Raphaella So, Biochemistry
Research Title: Investigating alpha-synuclein fibril strains and their effects on disease phenotype
Supervisor: Joel Watts
Description of your research:
My research projects at the Watts Lab revolve around characterizing alpha-synuclein protein aggregates, which are common pathological hallmarks among Parkinson's and some rarer neurodegenerative diseases. I am investigating how distinct structures (or "strains") of such aggregates can lead to different diseases in mice, which will inform future experimental modeling and shed light on the development of strain-based therapeutics.
Why did you choose this department:
I did my Bachelor’s degree in Biochemistry, so naturally the Biochem department was the first department I looked into when applying for graduate school. There were several groups doing research that greatly interested me, and I was excited about Biochem’s new rotation system which would help me decide in which lab I wanted to spend my next 5-6 years.
How was your experience looking for a research opportunity:
Finding success by “just asking” has been a common theme in my experience. Like all my previous research labs, I found my current one by reading up on their work online and then cold-calling the professor via email. I told Joel that I was applying for PhD direct-entry in the Department of Biochemistry, expressed my interest in his research, and briefly explained how my previous experience would be useful. The timing worked out perfectly as there was a student about to graduate, so I ended up joining the lab and taking over the project.
When did you start your research experience:
I started in my PhD lab in September 2017, but my research career officially began in 2013, when I spent a semester in Dr. Li Yang’s cancer lab at the National Institutes of Health as part of my high school’s science internship program. All throughout high school, I actually thought I would become a chemist, but I applied the Yang lab because I thought it would be a cooler research project than working in an asphalt lab. Realistically, a high school student would not be a very useful lab member, and I made so many mistakes in that lab, but the experience was life-changing. I learned to appreciate working with people equally passionate about exploring the unknown, and I ended up falling in love with biomedical research itself. Without that exposure in high school I probably would not have ended up in biochemistry.
Why did you choose this supervisor:
Because the Biochem department has a rotation system, I was able to really spend time with the supervisor, the research project, and the colleagues before committing to a place. While what initially attracted me to the Watts lab was neurodegeneration research, I was convinced to stay because Joel’s supervision style works well for me, I really hit it off with the lab members, and the open concept setting on our floor allowed me to build friendships with neighboring labs who have similar expertise.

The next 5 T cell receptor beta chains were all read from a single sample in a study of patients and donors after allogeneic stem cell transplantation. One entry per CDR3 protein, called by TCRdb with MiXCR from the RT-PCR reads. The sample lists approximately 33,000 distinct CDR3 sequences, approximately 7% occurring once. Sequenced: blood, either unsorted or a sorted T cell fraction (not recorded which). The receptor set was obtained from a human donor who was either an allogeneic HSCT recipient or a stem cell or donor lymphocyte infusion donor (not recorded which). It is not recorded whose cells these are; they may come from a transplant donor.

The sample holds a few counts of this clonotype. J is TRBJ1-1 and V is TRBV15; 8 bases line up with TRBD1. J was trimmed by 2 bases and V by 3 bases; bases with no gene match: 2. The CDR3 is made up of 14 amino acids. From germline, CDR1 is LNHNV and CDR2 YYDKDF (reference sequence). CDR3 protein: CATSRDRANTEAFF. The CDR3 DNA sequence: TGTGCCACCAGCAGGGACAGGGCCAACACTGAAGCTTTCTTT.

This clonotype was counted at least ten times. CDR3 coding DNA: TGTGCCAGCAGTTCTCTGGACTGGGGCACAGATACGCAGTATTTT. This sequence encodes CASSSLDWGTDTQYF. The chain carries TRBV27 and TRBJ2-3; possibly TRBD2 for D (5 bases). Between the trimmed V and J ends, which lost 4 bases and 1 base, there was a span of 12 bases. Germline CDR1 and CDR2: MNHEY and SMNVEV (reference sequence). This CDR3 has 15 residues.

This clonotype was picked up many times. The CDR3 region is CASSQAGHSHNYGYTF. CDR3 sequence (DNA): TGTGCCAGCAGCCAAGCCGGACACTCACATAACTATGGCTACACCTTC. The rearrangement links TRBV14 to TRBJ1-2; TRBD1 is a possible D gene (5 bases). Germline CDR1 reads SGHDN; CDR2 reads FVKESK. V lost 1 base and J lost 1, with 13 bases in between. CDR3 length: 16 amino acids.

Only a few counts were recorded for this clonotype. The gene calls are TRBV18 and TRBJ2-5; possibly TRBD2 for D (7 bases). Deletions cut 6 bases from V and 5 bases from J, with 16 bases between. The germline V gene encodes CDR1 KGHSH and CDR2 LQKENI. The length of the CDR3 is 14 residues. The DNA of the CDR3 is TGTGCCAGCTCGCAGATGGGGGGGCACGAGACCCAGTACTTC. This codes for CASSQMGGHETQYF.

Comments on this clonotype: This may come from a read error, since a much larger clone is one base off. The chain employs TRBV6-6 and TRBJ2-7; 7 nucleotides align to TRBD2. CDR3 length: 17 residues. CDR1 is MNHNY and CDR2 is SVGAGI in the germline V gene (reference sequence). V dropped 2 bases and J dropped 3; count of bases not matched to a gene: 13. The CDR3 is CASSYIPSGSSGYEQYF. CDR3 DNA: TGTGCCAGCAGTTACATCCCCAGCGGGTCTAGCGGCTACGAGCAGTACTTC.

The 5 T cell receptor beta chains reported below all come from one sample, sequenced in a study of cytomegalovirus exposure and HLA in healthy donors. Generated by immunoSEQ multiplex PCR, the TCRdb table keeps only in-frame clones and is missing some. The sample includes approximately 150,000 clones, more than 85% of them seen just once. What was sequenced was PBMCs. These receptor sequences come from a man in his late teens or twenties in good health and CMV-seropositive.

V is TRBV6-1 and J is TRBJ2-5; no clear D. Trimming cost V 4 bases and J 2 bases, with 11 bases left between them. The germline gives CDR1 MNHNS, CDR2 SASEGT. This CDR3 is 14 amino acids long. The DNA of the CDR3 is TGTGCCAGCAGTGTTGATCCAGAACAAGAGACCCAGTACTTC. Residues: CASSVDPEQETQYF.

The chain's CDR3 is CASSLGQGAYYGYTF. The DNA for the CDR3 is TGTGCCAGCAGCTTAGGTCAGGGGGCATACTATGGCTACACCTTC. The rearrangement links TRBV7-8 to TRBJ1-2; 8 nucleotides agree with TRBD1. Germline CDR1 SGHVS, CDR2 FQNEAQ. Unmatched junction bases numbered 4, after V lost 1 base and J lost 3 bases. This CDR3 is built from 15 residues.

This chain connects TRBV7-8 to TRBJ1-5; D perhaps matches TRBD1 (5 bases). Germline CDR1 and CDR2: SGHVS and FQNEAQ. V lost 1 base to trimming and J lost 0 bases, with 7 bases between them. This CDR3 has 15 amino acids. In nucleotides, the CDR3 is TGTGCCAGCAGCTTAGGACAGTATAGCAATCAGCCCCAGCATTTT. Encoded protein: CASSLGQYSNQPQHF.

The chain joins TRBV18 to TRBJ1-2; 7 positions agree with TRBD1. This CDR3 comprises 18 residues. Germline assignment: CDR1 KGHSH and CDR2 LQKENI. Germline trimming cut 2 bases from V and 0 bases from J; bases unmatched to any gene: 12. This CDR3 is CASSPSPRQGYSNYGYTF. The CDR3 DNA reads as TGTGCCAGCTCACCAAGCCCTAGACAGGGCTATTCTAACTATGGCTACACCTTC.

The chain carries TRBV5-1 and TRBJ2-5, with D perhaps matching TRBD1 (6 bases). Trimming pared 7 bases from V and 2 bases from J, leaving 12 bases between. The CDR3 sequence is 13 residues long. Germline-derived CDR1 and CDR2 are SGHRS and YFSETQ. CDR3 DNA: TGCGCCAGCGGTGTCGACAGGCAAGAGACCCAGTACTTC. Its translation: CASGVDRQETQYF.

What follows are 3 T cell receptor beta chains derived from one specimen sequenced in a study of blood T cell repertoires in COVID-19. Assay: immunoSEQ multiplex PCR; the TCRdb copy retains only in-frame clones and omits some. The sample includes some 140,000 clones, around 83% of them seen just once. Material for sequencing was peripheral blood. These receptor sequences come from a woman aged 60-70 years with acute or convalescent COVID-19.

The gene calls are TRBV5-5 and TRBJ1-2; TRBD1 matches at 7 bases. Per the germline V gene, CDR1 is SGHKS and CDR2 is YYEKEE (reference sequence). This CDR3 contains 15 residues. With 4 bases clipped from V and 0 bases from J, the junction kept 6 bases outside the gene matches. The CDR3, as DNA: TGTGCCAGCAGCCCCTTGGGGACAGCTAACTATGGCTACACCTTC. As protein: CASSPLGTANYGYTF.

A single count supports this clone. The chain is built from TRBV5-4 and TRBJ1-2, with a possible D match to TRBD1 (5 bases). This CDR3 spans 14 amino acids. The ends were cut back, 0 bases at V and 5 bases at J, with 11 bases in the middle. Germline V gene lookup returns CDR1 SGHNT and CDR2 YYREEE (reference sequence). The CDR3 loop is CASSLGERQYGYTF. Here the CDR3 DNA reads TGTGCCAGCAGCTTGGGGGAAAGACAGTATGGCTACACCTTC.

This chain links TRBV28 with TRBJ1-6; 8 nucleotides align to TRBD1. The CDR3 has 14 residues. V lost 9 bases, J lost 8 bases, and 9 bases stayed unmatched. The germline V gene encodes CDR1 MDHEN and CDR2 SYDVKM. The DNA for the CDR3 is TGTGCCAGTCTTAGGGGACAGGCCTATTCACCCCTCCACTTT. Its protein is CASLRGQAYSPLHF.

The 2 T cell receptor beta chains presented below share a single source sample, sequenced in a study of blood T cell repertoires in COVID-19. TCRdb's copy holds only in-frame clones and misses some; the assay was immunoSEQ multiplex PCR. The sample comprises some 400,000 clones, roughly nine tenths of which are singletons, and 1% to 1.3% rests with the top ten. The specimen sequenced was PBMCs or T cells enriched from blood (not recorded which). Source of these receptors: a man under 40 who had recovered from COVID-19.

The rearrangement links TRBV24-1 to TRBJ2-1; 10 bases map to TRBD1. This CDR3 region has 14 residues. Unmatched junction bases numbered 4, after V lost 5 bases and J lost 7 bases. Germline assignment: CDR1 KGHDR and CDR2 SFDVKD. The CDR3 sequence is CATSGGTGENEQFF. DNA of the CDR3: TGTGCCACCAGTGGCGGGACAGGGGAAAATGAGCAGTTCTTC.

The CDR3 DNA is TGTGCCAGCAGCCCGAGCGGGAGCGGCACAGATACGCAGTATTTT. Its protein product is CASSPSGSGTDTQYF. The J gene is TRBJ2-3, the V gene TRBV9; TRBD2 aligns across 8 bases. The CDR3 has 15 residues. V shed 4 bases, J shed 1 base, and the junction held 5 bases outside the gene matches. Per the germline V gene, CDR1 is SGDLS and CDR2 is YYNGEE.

What’s your experience with research:
To be honest, I’m not good at research. What takes a normal person 1-2 times to learn in lab takes me 3-4 times, and even after that I make mistakes often. I was so diffident that, at one point before applying for graduate school, I questioned whether I would be better off doing something else. But my passion lies with science and with discovering the intricacies of human disease, and I really could not imagine myself doing something else for a living.
A mentor told me that I can get better at something I love to do, but I can’t force myself to love doing something I don’t enjoy. So I’ve turned science into a challenge I am determined to overcome, and instead of blaming myself when something does not work, I’ve been consciously trying to treat each mistake as an opportunity to learn and “optimize” both my experiment protocol and myself.
Research is also one of those things where success comes from multiple rounds of trial and error. It took me all of my undergraduate career and my first year of graduate school to find peace with failing on a regular basis. Receiving psychological support from my supervisor and fellow colleagues on those bad days has really helped motivating me to keep on persevering, and now I just treat “trying multiple times to get one usable piece of data” as part of my job description. I cry about it if I need to, get a good night’s sleep, and tomorrow is another day.
How’s the social experience with research:
My family friends assume that being a researcher entails long hours holed up in lab with no friends and no life. That is not true. Because of rotations and departmental social events, I have met so many people outside of my own lab, and my closest friend group of 4 girls spans over 4 different labs across 3 different research buildings. We call ourselves The Gluttony Club and we regularly hang out after lab, get food, and work out together. Our meetup frequency is positively correlated to our stress level.
In biology research, people tend to bond over failed experiments, or puns and jokes related to their own field. Being a part of this in-group has allowed me to take part in a whole different type of friendship, where people have experienced each others’ daily struggles and can offer the right kind of psychological and practical support.
What are your future career plans:
I don’t quite know yet. I love designing and doing experiments, but I am also interested in communicating science to the general public. Whatever I choose to do, I know I will want to stay close to the front lines of research where all the interesting science happens.
“You miss 100% of the shots you don’t take.”
A lot of opportunities came when I was prepared and persistent, so be prepared (knowledge- and skill-wise) and persistent (with applying for opportunities).